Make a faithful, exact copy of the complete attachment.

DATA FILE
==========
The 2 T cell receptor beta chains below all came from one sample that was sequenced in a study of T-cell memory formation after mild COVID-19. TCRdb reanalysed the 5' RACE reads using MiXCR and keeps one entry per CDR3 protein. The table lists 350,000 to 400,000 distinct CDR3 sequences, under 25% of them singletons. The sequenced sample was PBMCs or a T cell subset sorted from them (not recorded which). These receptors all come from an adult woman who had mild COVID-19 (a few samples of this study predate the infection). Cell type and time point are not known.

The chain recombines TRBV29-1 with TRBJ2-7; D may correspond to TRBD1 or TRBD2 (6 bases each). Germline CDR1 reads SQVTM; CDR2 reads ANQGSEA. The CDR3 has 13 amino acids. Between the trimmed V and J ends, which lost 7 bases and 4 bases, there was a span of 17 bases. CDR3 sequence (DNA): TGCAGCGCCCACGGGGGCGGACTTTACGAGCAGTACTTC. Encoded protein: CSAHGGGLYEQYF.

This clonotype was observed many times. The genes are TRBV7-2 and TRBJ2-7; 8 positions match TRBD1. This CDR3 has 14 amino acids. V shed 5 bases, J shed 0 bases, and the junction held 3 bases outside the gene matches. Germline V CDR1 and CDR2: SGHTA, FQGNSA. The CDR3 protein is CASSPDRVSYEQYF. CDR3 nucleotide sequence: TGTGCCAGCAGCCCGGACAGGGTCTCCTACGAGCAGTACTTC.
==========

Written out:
The 2 T cell receptor beta chains below all came from one sample that was sequenced in a study of T-cell memory formation after mild COVID-19. TCRdb reanalysed the 5' RACE reads using MiXCR and keeps one entry per CDR3 protein. The table lists 350,000 to 400,000 distinct CDR3 sequences, under 25% of them singletons. The sequenced sample was PBMCs or a T cell subset sorted from them (not recorded which). These receptors all come from an adult woman who had mild COVID-19 (a few samples of this study predate the infection). Cell type and time point are not known.

The chain recombines TRBV29-1 with TRBJ2-7; D may correspond to TRBD1 or TRBD2 (6 bases each). Germline CDR1 reads SQVTM; CDR2 reads ANQGSEA. The CDR3 has 13 amino acids. Between the trimmed V and J ends, which lost 7 bases and 4 bases, there was a span of 17 bases. CDR3 sequence (DNA): TGCAGCGCCCACGGGGGCGGACTTTACGAGCAGTACTTC. Encoded protein: CSAHGGGLYEQYF.

This clonotype was observed many times. The genes are TRBV7-2 and TRBJ2-7; 8 positions match TRBD1. This CDR3 has 14 amino acids. V shed 5 bases, J shed 0 bases, and the junction held 3 bases outside the gene matches. Germline V CDR1 and CDR2: SGHTA, FQGNSA. The CDR3 protein is CASSPDRVSYEQYF. CDR3 nucleotide sequence: TGTGCCAGCAGCCCGGACAGGGTCTCCTACGAGCAGTACTTC.